Hospital staff have been ordered to only change bed linen ‘if essential’ as the NHS is hit by a shortage of clean laundry. The health service is facing a supply crisis which could have a ‘knock-on effect’ on bed numbers, industry leaders have warned.
An email seen by The Independent told staff at Oxford University Hospitals NHS Trust to ‘please follow good infection prevention and control practices, but only change linen if essential’.
David Stevens from the Textile Services Association, which represents laundry firms, said Brexit and the pandemic had caused labour shortages that were making it difficult to meet demand across the healthcare and hospitality sectors.
A spokesman for NHS London Procurement Partnership said it had seen ‘increased price demands…and a willingness from suppliers to walk away from contracts if these demands are not met’
David Stevens from the Textile Services Association said that immediately after the pandemic, there were 4,000 vacancies out of a total 24,000 laundry jobs in the UK
In an internal email circulated to staff last month at, One senior official last month told staff at Oxford University Hospitals NHS Trust that the trust and NHS were ‘experiencing severe issues with the supply chain for linen deliveries’ and warned that the issue was ‘very serious’.
The email, seen by the Independent, reads: ‘Please follow good Infection Prevention and Control practices, but only change linen if essential.
‘For example, always change bed linen between patients, but do not change inpatients’ bed linen daily if at all possible.’
Laundry staff at Kingston Hospital, Croydon Hospital, Epsom and St Helier Hospital, and St George’s Hospital were also recently warned by the South West London Procurement Partnership about linen delays and shortages in the supply chain.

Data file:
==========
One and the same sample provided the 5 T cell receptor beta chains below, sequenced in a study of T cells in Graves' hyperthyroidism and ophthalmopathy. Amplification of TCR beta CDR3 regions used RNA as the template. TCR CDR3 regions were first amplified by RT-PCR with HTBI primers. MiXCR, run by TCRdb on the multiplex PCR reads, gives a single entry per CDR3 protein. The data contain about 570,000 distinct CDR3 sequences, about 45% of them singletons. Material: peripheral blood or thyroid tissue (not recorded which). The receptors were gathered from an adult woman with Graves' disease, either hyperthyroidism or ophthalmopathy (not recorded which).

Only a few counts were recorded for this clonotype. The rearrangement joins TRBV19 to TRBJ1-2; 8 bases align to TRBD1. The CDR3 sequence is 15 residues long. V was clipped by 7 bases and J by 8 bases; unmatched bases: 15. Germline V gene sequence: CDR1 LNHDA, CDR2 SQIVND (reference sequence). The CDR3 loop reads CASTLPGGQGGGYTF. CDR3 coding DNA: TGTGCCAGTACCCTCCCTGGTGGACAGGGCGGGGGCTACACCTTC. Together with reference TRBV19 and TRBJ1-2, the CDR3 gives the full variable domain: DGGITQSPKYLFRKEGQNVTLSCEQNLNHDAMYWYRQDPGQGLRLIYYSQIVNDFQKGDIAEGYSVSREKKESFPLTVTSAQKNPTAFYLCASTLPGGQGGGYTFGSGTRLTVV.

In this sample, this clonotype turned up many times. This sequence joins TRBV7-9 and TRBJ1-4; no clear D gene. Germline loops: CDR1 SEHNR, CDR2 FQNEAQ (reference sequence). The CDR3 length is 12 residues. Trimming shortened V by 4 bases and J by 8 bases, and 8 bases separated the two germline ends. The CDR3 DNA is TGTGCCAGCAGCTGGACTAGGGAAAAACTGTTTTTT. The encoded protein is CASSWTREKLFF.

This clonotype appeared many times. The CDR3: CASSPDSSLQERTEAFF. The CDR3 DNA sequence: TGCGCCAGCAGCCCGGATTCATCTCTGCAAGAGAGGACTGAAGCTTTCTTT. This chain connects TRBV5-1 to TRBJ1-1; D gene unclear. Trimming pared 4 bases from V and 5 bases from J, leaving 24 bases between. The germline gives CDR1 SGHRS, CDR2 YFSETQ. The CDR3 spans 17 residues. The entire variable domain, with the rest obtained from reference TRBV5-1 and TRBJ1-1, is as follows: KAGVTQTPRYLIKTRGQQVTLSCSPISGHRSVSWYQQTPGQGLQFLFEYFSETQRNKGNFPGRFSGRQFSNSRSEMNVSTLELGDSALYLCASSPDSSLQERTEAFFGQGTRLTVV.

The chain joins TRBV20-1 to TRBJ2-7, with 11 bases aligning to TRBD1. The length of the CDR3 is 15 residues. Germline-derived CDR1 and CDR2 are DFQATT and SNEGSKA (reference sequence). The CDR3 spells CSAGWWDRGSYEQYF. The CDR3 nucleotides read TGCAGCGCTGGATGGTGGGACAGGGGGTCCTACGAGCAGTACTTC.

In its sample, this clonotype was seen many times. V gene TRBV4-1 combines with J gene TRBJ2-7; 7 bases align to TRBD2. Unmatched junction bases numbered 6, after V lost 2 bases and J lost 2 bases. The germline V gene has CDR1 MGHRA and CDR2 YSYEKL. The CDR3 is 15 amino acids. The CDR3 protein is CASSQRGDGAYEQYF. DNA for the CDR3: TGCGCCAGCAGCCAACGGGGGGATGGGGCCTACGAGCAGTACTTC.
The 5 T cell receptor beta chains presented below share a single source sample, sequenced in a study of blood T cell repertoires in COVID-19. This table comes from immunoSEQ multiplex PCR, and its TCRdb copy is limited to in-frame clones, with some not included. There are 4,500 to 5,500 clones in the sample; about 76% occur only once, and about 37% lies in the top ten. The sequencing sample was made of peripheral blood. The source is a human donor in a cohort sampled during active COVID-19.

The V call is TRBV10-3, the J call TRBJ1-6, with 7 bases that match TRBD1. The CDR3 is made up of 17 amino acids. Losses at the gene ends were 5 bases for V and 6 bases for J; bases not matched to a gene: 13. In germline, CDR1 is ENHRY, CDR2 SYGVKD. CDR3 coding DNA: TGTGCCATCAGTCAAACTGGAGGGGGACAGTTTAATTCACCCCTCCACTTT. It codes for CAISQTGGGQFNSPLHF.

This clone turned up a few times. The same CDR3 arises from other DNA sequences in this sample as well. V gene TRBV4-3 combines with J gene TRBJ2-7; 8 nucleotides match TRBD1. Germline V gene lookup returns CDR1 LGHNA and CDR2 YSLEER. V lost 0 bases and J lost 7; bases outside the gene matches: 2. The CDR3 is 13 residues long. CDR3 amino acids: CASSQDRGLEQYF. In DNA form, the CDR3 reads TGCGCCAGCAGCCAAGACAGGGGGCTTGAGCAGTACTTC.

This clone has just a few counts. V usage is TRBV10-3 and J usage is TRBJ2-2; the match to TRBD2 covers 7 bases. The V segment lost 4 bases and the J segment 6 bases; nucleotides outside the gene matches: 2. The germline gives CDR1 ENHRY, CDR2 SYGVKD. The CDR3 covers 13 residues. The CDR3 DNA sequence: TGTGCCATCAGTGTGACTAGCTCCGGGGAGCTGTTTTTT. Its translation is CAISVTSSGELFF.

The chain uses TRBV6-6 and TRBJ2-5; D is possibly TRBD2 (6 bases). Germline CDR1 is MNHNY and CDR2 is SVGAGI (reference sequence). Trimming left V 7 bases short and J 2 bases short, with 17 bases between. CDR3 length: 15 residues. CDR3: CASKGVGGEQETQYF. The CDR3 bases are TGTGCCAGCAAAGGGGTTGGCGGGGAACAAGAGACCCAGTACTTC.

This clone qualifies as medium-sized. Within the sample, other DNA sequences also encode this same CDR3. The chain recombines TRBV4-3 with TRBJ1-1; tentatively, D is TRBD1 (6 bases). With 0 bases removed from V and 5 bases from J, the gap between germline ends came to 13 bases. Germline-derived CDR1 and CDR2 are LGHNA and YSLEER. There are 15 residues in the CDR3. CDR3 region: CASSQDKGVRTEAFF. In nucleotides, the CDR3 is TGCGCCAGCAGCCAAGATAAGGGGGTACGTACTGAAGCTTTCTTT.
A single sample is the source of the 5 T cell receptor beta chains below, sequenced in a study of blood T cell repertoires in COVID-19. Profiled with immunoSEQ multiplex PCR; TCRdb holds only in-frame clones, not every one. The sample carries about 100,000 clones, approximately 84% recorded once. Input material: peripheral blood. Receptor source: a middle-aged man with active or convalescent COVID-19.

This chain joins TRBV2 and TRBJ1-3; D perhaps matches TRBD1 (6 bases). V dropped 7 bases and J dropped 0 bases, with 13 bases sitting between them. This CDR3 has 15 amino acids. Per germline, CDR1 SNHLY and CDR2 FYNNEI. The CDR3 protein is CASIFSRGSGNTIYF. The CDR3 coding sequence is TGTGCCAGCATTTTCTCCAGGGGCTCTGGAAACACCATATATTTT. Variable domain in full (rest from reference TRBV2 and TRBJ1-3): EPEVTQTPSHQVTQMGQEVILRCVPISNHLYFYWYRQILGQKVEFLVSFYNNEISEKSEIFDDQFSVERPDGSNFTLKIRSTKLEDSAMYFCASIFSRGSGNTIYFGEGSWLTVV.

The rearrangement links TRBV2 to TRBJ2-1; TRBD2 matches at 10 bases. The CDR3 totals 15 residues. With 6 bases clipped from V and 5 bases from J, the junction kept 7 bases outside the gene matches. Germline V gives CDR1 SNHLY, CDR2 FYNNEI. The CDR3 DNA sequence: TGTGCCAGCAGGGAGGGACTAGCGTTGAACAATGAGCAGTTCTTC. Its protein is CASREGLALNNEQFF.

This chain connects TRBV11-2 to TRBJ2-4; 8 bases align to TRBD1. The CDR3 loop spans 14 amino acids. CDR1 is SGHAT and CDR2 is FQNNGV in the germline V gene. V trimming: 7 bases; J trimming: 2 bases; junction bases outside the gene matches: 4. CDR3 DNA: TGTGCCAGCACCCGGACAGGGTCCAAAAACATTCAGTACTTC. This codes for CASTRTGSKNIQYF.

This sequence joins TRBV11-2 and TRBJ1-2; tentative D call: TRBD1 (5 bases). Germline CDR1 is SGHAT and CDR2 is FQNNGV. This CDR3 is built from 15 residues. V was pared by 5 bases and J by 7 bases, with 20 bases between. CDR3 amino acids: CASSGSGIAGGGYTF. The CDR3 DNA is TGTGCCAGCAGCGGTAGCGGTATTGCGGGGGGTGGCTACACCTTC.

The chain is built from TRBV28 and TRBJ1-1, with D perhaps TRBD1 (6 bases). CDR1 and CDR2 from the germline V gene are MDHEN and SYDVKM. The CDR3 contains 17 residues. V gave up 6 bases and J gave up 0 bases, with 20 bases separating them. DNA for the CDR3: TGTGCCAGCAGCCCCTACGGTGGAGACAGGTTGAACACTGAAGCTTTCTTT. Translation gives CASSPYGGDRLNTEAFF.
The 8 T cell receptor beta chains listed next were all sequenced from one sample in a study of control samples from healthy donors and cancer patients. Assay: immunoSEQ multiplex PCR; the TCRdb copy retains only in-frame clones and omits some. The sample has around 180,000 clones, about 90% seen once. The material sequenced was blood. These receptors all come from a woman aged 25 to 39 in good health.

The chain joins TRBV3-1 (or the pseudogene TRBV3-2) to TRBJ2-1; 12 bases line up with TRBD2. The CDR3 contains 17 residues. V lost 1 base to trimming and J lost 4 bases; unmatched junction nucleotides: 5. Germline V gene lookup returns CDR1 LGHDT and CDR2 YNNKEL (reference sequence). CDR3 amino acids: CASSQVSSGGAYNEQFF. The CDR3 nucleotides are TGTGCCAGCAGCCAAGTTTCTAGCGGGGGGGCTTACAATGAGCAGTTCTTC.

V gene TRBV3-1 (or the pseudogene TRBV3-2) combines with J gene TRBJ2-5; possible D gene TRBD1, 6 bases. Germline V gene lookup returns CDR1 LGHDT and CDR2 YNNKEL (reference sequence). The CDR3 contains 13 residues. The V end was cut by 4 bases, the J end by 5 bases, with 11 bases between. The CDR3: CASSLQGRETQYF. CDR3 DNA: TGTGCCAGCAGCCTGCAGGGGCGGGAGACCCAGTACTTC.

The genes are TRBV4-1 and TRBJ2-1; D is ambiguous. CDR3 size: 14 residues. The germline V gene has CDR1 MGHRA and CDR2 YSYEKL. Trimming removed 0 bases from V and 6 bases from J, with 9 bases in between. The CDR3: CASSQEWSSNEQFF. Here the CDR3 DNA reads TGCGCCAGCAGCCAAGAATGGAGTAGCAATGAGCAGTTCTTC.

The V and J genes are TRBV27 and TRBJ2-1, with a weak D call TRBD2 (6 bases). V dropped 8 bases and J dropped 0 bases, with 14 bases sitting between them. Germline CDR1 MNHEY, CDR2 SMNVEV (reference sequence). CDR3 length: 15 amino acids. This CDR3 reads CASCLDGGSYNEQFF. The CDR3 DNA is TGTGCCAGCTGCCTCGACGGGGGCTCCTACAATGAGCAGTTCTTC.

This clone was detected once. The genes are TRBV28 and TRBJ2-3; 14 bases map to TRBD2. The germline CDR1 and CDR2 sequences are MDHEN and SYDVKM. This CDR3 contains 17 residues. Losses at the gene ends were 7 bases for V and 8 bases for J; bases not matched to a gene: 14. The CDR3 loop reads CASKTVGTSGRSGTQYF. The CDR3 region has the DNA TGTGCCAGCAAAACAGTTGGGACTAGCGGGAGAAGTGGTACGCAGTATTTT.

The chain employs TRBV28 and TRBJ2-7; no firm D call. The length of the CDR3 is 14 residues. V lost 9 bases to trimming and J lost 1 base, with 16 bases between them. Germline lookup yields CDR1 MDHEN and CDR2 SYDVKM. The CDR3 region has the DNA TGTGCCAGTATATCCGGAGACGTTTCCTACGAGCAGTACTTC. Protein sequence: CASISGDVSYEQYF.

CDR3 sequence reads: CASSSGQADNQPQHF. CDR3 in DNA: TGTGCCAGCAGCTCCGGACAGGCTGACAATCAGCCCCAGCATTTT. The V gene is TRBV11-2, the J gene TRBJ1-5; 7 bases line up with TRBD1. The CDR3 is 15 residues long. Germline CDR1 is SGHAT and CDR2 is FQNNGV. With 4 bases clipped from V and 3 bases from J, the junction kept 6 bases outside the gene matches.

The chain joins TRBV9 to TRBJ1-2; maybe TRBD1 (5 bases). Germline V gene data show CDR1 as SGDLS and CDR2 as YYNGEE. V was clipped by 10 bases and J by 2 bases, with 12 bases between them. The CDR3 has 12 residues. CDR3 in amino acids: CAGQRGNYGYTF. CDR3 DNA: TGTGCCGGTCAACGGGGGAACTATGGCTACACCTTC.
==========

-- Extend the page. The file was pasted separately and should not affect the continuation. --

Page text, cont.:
Procurement teams have been urged not to over-order supplies as a contingency measures amid fears this could create further shortages.
Hospitals in Yorkshire and Humberside are also said to be aware of disruptions to the availability of bed linen.
Mr Stevens added: ‘There is the potential for laundry supply issues within the NHS until we see a return to a more normal trading condition.
‘As an industry, we’re struggling. Post-Covid and post-Brexit we’ve lost access to a large labour market, for both the healthcare and hospitality laundry industries.
‘We’ve got additional pressures in terms of getting the product in the first place.’ He explained the high demand for supplies that followed the easing of Covid restrictions was ‘exasperated’ by further lockdowns in China and Suez Canal blockage.
‘There was also some crop failures on cotton,’ he continued.
In the immediate aftermath of the pandemic, there were 4,000 vacancies out of a total 24,000 laundry jobs in the UK, Mr Stevens said.
Procurement teams have been urged not to over-order supplies as a contingency measures amid fears this could create further linen shortages in hospitals
The situation has improved, but re-training staff takes time, he added.
Manufacturing costs have also been driven up as a result of the recent rise in energy prices.
‘Energy prices have gone up dramatically and there was no energy cap for the commercial sector.
‘We have seen examples of up to 300 per cent increase and with energy representing over 10 per cent of the overall laundry costs, this is obviously having a significant impact.’
Costs related to drivers and engineers also rose by 10 to 15 per cent as a result of Brexit, he added.